If allowed and I am able to, I’d like to take part in your and Mish’s debate. One com­ment to make from Mish’s post to start:

    Sav­ings accounts have no reserve require­ments. Effec­tively, money that peo­ple think is in their check­ing accounts is not really there at all. In fact, it has been lent out mul­ti­ple times over.”

    The way the account­ing peo­ple have explained it to me is that medium of exchange from check­ing accounts, sav­ings accounts, and CD’s are NOT lent out.

  • Georg Hasta

    I found it inter­est­ing, that you men­tion a tech­nique like Del­phi to pos­si­bly improve the out­comes of a con­fer­ence. It reminds me to a guy in Switzer­land, Fred­mund Malik. He is pro­fes­sor of eco­nom­ics and the owner of Malik Man­age­ment.

    Together with oth­ers he devel­oped a method, called Syn­te­gra­tion, for a bet­ter func­tion­ing of orga­ni­za­tions. I will not go into details how a syn­te­gra­tion works. But it’s widely a cer­tain com­mu­ni­ca­tion method, based on cyber­netic prin­ci­ples, that leads to a bet­ter com­mu­ni­ca­tion and though to a bet­ter exchange of knowl­edge between the com­pa­nies staff. Remark­able about Syn­te­gra­tion is also, that even for large com­pa­nies of sev­eral thou­sand work­ers the process never takes more than 3–4 days to find a roadmap to boost effi­ciency by 100, 200, 300 per­cent (I know this sounds odd and I do not belong to his com­pany).

    This alone wouldn’t be so extra­or­di­nary, there are prob­a­bly sev­eral tech­niques out there to improve man­age­ment. But since Maliks efforts of his life work all go around a bet­ter func­tion­ing of orga­ni­za­tions, his com­pany is start­ing to get more and more jobs from munic­i­pal­i­ties and even states. Recently he became his biggest man­date to “syn­te­grate” the largest Aus­trian State Niederöstere­ich.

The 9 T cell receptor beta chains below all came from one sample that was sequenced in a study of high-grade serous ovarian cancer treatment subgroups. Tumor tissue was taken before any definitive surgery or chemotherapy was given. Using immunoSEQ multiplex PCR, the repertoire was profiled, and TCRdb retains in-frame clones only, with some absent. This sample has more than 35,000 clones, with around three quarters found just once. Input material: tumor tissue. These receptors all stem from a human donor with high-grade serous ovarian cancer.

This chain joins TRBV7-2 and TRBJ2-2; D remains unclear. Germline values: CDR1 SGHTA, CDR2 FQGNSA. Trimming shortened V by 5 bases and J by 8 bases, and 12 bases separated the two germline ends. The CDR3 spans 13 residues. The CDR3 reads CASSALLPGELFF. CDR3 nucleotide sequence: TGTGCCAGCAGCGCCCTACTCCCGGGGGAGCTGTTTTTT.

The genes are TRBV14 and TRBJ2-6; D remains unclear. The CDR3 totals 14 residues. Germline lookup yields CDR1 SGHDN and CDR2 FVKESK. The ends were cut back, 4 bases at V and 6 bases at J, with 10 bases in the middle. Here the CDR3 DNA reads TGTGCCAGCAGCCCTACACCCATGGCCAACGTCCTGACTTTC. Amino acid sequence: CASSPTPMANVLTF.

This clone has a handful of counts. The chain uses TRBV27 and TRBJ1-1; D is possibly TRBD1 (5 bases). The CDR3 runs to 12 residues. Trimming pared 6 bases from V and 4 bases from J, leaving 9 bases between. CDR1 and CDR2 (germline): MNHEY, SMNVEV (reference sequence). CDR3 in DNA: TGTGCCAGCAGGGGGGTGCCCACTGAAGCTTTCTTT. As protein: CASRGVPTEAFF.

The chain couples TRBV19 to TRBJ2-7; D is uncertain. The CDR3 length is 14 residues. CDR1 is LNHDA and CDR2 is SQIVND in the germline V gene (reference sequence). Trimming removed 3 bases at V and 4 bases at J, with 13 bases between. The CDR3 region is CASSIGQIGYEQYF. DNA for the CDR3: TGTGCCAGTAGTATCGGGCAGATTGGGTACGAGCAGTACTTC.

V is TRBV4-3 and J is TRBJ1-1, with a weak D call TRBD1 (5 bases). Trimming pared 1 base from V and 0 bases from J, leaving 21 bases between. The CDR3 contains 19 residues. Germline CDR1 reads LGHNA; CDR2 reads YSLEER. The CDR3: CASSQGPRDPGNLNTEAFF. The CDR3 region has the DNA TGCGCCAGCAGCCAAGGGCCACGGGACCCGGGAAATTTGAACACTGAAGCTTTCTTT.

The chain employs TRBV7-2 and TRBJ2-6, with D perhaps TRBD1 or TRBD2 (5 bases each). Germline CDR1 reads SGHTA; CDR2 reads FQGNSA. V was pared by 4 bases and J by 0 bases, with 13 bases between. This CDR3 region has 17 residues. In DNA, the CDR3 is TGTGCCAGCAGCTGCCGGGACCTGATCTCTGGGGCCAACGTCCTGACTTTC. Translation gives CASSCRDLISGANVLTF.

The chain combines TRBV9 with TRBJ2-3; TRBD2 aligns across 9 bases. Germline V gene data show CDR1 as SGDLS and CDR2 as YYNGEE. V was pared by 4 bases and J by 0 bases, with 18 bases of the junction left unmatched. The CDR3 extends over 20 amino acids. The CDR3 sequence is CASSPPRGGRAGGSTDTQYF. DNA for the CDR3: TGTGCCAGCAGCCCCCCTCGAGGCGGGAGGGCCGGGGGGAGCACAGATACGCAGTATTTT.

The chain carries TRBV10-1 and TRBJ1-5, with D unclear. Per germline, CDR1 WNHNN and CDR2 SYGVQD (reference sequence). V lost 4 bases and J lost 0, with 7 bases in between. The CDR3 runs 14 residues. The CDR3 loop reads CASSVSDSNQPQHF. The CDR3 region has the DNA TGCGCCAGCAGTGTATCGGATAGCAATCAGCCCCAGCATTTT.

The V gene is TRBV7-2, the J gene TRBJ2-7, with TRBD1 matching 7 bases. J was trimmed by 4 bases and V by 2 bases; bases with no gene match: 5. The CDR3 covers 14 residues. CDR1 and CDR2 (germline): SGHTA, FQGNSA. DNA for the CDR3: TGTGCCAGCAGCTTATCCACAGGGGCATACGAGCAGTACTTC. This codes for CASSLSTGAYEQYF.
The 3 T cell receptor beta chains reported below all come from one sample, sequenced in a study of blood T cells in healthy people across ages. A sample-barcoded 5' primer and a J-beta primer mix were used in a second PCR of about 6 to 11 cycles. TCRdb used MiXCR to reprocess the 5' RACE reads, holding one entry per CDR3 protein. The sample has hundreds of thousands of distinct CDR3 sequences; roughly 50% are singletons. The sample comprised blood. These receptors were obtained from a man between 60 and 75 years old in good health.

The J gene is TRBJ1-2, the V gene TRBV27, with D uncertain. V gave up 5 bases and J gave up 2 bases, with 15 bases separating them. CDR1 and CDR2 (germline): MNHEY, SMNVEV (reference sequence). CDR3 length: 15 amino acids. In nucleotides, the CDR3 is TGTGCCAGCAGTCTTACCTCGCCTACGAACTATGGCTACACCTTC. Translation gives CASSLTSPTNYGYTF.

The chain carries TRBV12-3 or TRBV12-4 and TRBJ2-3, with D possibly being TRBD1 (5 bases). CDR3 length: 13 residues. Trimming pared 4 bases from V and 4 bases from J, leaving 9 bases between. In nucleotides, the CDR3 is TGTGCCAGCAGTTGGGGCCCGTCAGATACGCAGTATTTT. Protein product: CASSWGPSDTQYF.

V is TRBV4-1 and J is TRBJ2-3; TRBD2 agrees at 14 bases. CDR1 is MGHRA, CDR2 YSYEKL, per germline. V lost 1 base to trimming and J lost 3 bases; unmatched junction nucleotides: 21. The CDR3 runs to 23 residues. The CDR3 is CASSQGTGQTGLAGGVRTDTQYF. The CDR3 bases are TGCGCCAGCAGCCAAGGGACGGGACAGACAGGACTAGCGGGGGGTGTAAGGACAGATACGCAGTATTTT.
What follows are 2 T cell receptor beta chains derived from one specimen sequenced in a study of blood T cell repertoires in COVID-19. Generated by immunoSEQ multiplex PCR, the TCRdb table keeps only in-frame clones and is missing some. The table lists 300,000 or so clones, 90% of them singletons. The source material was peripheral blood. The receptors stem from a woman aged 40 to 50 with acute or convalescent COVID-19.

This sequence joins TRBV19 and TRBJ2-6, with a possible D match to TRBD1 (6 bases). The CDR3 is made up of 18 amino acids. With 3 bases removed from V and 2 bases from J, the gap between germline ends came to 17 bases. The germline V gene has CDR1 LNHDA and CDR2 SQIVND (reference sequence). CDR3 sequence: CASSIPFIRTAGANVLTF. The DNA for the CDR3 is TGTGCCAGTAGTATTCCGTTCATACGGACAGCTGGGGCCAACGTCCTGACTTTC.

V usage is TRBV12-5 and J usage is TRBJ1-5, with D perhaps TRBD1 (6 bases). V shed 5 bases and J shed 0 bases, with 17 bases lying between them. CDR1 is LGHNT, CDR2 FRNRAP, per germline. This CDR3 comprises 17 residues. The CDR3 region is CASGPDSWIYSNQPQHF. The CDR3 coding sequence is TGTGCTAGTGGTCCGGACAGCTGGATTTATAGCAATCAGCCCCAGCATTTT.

Maliks con­vic­tion is that the most impor­tant fac­tor for fail­ing soci­eties of today is the miss­ing of mod­ern “tools” for deci­sion mak­ing. He believes that the process of deci­sion mak­ing is hope­lessly anti­quated. Like try­ing to build a rocket with stone age tools. We sit together in end­less chat­ter, per­me­ated by hier­ar­chy and rhetoric, with very thin out­comes. So he focuses on the devel­op­ment of intel­lec­tual tools and tries to get them used in the polit­i­cal process. And he seems to have first suc­cesses.

    He just came back from a week in Greece, not for hol­i­day, hav­ing talks with mem­bers of the gov­ern­ment on the level of min­is­ters there. He thinks that the restart of the coun­try with new meth­ods of think­ing is nowhere so high as in Greece. But any­way he doesn’t make to much hope. You can read a lot more about all that on his com­pa­nies home­page. There is also a Blog, unfor­tu­nately it’s in ger­man, but parts are trans­lated in eng­lish.